Northwestern University Law Review, 2009
94 Pages Posted: 27 Oct 2008 Last revised: 26 Feb 2009
Date Written: October 23, 2008
This article is the third in a series rethinking the relationship between originalism and living constitutionalism, and arguing that the two approaches are compatible rather than opposed. This compatibility helps us understand how legitimate constitutional change occurs in the American constitutional system.
The most plausible version of orignalism is framework originalism, which views the Constitution as an initial framework for governance that sets politics in motion, and that must be filled out over time through constitutional construction. In implementing the Constitution, later generations must remain faithful to the basic framework, which requires fidelity to original meaning but not the original expected application of the text. This permits a wide range of possible future constitutional constructions that implement the original meaning and that add new institutional structures and political practices not inconsistent with it.
Framework originalism leaves space for future generations to build out and construct the Constitution-in-practice. Living constitutionalism occupies this space. It explains and justifies the process of constitutional development. Thus, strictly speaking, living constitutionalism is not a theory of constitutional interpretation at all but a theory of constitutional construction.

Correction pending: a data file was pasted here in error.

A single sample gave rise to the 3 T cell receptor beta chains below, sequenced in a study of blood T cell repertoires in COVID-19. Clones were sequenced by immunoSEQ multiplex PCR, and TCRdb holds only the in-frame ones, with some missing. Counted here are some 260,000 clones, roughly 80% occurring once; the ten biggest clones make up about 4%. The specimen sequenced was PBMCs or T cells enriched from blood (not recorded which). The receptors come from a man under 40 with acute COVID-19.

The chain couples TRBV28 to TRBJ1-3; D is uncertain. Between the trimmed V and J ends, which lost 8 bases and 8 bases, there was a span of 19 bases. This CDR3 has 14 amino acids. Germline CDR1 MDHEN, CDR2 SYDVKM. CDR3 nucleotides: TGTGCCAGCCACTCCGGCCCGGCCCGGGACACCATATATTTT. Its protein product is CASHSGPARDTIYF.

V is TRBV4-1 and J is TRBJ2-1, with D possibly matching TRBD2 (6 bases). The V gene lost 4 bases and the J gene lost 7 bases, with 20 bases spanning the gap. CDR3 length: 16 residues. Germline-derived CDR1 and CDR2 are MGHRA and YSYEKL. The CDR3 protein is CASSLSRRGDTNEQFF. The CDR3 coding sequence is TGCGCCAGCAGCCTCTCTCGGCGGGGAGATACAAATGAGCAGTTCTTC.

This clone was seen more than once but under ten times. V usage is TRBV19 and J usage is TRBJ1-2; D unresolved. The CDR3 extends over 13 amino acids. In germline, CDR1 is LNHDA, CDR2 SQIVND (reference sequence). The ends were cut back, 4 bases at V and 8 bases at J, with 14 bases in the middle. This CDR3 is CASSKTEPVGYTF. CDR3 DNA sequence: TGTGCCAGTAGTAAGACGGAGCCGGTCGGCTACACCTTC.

Today people generally associate "living constitutionalism" with judicial decisions; but the political branches actually produce most living constitutionalism. Most of what courts do in constitutional development responds to these political constitutional constructions. Courts largely rationalize, legitimate, and supplement what the political branches do.
People often speak of living constitutionalism as an interpretive approach or method that judges could and should consciously follow. In fact, living constitutionalism does not offer particularized advice to judges. It is a theory of the processes of constitutional decisionmaking, and their basis in democracy and in the ideals of popular sovereignty. It focuses on the entire system of constitutional development, of which courts are only one part.
Keywords: Originalism, Living Constitution, Interpretation, Constitutional Construction, Constitutional Change
JEL Classification: K10
Suggested Citation: Suggested Citation
Balkin, Jack M., Framework Originalism and the Living Constitution (October 23, 2008). Northwestern University Law Review, 2009. Available at SSRN: https://ssrn.com/abstract=1290869
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